Fr. Moses Berry, descendant of slaves, slated to speak locally
Fr. Moses Berry, founder of the Ozarks African-American Heritage Museum and Pastor of Theotokos “Unexpected Joy” Orthodox Church, Ash Grove, Missouri, will lead a series of seminars and services that will be open to the public:
Lecture on Historic Christianity: Through the eyes of a descendant of slaves. Saturday, April 12 at the Cathedral of Learning, University of Pittsburgh at 2 p.m. in Room 324;
Divine Liturgy – 10 a.m ., Sunday, April 13 at Holy Assumption of St. Mary Orthodox Church, 105 South Nineteenth Street, South Side; and,
Mission Vespers: - 5 p.m ., Sunday, April 13 at St. Nicholas Orthodox Church, 507 Catherine Street, Duquesne, PA.
While researching the roots of Christianity in Africa, Fr. Moses Berry discovered that the Holy Orthodox Church has been ministering in Africa since the first century. Further studies led him to convert to Orthodoxy where he has been a pastor of various congregations for over 20 years.
In 1998, when Fr. Berry returned to his family home in Ash Grove, Missouri, he founded Theotokos “Unexpected Joy” Mission. In his frequent talks around the country, Fr. Berry shares his experiences with many people and organizations, encouraging children to believe in themselves and to believe that they can achieve their dreams.
Fr. Moses Berry, whose ancestry can be traced to Daniel Boone's youngest son Nathan, is also dedicated to the preservation of a vast treasury of inherited family artifacts - among them slave neck irons, shackles, more than 100 photos and quilts - and the restoration of an historic cemetery located on his property. This plot of land was set aside in 1875 by his great grandparents, former slaves William and Caroline Berry, for the burial of slaves, American Indians and paupers.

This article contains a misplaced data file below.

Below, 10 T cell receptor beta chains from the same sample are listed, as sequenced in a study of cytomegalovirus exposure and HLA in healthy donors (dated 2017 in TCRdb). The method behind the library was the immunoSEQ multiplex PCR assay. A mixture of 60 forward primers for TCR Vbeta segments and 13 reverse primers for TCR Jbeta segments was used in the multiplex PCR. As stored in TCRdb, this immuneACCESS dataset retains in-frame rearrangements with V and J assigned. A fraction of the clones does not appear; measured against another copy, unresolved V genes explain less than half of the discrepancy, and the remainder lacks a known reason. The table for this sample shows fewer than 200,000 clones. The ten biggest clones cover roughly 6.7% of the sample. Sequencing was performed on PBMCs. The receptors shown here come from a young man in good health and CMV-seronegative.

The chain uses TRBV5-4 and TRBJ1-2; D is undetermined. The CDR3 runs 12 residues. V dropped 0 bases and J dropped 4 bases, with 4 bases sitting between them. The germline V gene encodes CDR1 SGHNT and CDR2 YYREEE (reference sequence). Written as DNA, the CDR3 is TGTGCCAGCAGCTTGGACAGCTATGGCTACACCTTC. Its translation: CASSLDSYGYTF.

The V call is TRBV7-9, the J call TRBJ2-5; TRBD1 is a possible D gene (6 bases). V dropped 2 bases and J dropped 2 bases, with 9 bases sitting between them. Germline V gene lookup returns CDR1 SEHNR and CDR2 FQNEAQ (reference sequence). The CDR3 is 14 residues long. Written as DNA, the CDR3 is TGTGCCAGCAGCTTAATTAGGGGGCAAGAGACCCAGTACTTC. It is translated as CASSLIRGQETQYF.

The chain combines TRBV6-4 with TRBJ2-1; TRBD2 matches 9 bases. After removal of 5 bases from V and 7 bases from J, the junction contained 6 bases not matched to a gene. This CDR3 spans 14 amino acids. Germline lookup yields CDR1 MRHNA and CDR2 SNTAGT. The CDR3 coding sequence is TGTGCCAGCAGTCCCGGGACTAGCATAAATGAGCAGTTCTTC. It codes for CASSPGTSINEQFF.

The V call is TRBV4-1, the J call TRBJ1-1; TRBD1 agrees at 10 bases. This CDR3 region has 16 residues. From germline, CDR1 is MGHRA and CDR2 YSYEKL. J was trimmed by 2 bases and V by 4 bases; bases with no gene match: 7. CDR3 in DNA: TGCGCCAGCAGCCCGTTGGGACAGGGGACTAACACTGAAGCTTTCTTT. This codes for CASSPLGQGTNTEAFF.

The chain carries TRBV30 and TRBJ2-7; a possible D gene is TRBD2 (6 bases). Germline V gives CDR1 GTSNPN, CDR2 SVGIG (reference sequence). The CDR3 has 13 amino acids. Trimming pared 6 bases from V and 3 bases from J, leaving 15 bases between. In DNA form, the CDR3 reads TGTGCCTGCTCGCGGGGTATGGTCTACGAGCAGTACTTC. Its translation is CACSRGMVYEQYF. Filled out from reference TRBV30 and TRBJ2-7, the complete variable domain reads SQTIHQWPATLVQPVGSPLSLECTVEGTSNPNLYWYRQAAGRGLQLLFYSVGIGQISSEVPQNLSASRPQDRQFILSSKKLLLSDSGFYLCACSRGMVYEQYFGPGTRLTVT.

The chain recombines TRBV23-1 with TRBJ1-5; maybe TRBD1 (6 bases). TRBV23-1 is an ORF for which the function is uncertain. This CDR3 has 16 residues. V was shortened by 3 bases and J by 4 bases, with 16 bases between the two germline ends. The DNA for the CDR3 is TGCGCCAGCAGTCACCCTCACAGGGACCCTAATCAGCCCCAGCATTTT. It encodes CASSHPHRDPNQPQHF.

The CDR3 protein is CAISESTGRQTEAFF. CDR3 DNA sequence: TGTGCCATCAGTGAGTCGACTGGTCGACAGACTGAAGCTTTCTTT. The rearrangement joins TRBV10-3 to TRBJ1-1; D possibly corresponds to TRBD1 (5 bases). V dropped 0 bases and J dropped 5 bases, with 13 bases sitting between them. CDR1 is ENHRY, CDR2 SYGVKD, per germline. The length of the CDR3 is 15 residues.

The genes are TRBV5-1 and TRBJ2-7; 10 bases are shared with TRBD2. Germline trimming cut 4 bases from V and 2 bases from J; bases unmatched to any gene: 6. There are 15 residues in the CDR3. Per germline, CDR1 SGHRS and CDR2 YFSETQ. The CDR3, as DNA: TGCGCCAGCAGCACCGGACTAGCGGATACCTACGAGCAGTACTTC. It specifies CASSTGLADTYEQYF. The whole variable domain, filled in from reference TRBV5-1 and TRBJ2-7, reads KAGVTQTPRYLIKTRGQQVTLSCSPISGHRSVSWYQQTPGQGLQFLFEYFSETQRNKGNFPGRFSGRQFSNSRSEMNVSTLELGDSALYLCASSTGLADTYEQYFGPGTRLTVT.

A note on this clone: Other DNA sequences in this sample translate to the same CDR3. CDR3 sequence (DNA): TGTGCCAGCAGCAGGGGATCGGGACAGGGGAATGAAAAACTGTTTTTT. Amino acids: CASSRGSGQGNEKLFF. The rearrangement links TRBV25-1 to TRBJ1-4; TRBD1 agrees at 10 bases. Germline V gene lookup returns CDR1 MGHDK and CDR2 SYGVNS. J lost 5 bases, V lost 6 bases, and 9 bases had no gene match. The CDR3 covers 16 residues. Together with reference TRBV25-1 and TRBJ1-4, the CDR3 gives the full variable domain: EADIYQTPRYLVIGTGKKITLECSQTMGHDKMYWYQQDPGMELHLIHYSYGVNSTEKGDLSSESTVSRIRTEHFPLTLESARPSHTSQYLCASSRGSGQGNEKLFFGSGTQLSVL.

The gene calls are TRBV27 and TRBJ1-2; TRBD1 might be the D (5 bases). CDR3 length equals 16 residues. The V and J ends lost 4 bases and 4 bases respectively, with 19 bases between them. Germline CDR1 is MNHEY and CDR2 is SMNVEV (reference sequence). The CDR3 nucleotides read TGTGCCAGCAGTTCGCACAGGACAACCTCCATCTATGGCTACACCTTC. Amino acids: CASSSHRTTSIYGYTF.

The cemetery has been recognized by the Missouri State Historical Registry as one of the Midwest's oldest slave cemeteries. The artifacts and the cemetery have become a part of the Ozarks African-American Heritage Museum which opened in Ash Grove on October 5, 2002. The Mission, the cemetery and the museum have attracted many celebrity visitors from nearby Branson such as Mel Tillis and Yakov Smirnoff. National Geographic has recently filmed and televised a program entitled “African-American Heritage Museum of the Ozarks.”
Fr. Moses Berry grew up hearing his grandmother tell his family's stories of slavery and war and of hardworking men and women, long-ago relatives whose blood surges through his veins, too.
He heard the stories countless times about his great-grandfather, Wallace White, who was the first black man in the Missouri Union Calvary. Although he also was the only soldier who did not receive a military pension, White was known throughout Ash Grove for telling others the proverb: “Bless those who curse you.”
His reasons for establishing the Ozarks African-American Heritage Museum - “Knowing what my ancestors went through and how strong they lived...that strength has helped me in countless ways: I want children to understand they are more than they see or propose to be,... This is not just a black thing. I want children of all races to understand this concept.
“You know, prejudice is learned. And maybe if we can show people how similar they really are, while embracing the past, the world will be a little better for it.”
Fr. Berry is the founder and president of the Brotherhood of St. Moses the Black, an Orthodox society whose mission is to bring the faith of Orthodox Christianity to African Americans and others of African descent. He has also served as a contributing writer of the book An Unbroken Circle, and is co-publisher of The Path to Confession.
For more information on this series of presentations, contact: Father Basil Carpenter, pastor of Holy Assumption of St. Mary Orthodox Church at 105 South Nineteenth Street or call (412) 431-6428.